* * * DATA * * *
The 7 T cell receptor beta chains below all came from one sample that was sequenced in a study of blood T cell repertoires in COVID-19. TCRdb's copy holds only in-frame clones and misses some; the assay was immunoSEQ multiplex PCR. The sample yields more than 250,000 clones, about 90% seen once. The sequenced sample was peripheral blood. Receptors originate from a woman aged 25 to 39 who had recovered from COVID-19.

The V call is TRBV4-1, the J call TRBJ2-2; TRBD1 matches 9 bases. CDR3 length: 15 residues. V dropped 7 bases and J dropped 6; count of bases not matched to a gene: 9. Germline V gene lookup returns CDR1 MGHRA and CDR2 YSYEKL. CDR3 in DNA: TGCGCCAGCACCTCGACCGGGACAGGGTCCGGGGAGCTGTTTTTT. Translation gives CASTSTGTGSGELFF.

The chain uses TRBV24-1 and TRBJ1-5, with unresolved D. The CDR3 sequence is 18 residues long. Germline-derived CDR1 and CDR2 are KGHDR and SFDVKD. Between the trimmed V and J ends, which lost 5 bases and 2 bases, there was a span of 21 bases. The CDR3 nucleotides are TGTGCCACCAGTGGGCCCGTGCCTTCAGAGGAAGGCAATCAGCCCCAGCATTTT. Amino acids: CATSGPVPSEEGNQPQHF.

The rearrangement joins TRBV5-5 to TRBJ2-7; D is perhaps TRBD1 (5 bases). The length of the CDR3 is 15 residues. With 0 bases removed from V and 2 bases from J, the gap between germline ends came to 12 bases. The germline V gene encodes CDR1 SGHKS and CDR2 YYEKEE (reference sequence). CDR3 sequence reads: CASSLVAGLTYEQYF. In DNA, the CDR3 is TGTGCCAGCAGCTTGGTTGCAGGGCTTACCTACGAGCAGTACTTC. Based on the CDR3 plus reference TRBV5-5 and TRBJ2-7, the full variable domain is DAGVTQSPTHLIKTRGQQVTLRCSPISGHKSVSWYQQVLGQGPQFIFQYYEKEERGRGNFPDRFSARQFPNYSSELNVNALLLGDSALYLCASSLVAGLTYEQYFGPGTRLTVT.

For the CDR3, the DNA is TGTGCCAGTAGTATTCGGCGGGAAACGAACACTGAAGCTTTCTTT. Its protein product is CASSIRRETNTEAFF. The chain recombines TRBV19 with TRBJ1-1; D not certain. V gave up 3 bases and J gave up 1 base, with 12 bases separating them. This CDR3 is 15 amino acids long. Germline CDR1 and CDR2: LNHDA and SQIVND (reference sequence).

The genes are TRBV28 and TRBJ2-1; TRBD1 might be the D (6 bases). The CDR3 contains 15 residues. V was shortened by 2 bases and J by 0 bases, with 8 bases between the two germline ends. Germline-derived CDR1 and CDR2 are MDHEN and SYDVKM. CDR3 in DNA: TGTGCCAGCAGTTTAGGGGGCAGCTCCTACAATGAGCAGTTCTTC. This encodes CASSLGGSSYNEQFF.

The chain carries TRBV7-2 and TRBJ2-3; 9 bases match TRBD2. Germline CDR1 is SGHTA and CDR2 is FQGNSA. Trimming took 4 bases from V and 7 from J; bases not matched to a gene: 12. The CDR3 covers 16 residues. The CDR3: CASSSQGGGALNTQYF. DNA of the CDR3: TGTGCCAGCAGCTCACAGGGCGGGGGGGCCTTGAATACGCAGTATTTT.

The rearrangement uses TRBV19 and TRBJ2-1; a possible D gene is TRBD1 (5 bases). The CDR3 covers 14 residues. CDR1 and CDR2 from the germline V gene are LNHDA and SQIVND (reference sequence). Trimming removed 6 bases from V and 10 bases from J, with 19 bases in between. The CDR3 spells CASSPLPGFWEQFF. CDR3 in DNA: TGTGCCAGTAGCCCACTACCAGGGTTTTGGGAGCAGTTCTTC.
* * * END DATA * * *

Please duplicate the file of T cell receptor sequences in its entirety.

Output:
The 7 T cell receptor beta chains below all came from one sample that was sequenced in a study of blood T cell repertoires in COVID-19. TCRdb's copy holds only in-frame clones and misses some; the assay was immunoSEQ multiplex PCR. The sample yields more than 250,000 clones, about 90% seen once. The sequenced sample was peripheral blood. Receptors originate from a woman aged 25 to 39 who had recovered from COVID-19.

The V call is TRBV4-1, the J call TRBJ2-2; TRBD1 matches 9 bases. CDR3 length: 15 residues. V dropped 7 bases and J dropped 6; count of bases not matched to a gene: 9. Germline V gene lookup returns CDR1 MGHRA and CDR2 YSYEKL. CDR3 in DNA: TGCGCCAGCACCTCGACCGGGACAGGGTCCGGGGAGCTGTTTTTT. Translation gives CASTSTGTGSGELFF.

The chain uses TRBV24-1 and TRBJ1-5, with unresolved D. The CDR3 sequence is 18 residues long. Germline-derived CDR1 and CDR2 are KGHDR and SFDVKD. Between the trimmed V and J ends, which lost 5 bases and 2 bases, there was a span of 21 bases. The CDR3 nucleotides are TGTGCCACCAGTGGGCCCGTGCCTTCAGAGGAAGGCAATCAGCCCCAGCATTTT. Amino acids: CATSGPVPSEEGNQPQHF.

The rearrangement joins TRBV5-5 to TRBJ2-7; D is perhaps TRBD1 (5 bases). The length of the CDR3 is 15 residues. With 0 bases removed from V and 2 bases from J, the gap between germline ends came to 12 bases. The germline V gene encodes CDR1 SGHKS and CDR2 YYEKEE (reference sequence). CDR3 sequence reads: CASSLVAGLTYEQYF. In DNA, the CDR3 is TGTGCCAGCAGCTTGGTTGCAGGGCTTACCTACGAGCAGTACTTC. Based on the CDR3 plus reference TRBV5-5 and TRBJ2-7, the full variable domain is DAGVTQSPTHLIKTRGQQVTLRCSPISGHKSVSWYQQVLGQGPQFIFQYYEKEERGRGNFPDRFSARQFPNYSSELNVNALLLGDSALYLCASSLVAGLTYEQYFGPGTRLTVT.

For the CDR3, the DNA is TGTGCCAGTAGTATTCGGCGGGAAACGAACACTGAAGCTTTCTTT. Its protein product is CASSIRRETNTEAFF. The chain recombines TRBV19 with TRBJ1-1; D not certain. V gave up 3 bases and J gave up 1 base, with 12 bases separating them. This CDR3 is 15 amino acids long. Germline CDR1 and CDR2: LNHDA and SQIVND (reference sequence).

The genes are TRBV28 and TRBJ2-1; TRBD1 might be the D (6 bases). The CDR3 contains 15 residues. V was shortened by 2 bases and J by 0 bases, with 8 bases between the two germline ends. Germline-derived CDR1 and CDR2 are MDHEN and SYDVKM. CDR3 in DNA: TGTGCCAGCAGTTTAGGGGGCAGCTCCTACAATGAGCAGTTCTTC. This encodes CASSLGGSSYNEQFF.

The chain carries TRBV7-2 and TRBJ2-3; 9 bases match TRBD2. Germline CDR1 is SGHTA and CDR2 is FQGNSA. Trimming took 4 bases from V and 7 from J; bases not matched to a gene: 12. The CDR3 covers 16 residues. The CDR3: CASSSQGGGALNTQYF. DNA of the CDR3: TGTGCCAGCAGCTCACAGGGCGGGGGGGCCTTGAATACGCAGTATTTT.

The rearrangement uses TRBV19 and TRBJ2-1; a possible D gene is TRBD1 (5 bases). The CDR3 covers 14 residues. CDR1 and CDR2 from the germline V gene are LNHDA and SQIVND (reference sequence). Trimming removed 6 bases from V and 10 bases from J, with 19 bases in between. The CDR3 spells CASSPLPGFWEQFF. CDR3 in DNA: TGTGCCAGTAGCCCACTACCAGGGTTTTGGGAGCAGTTCTTC.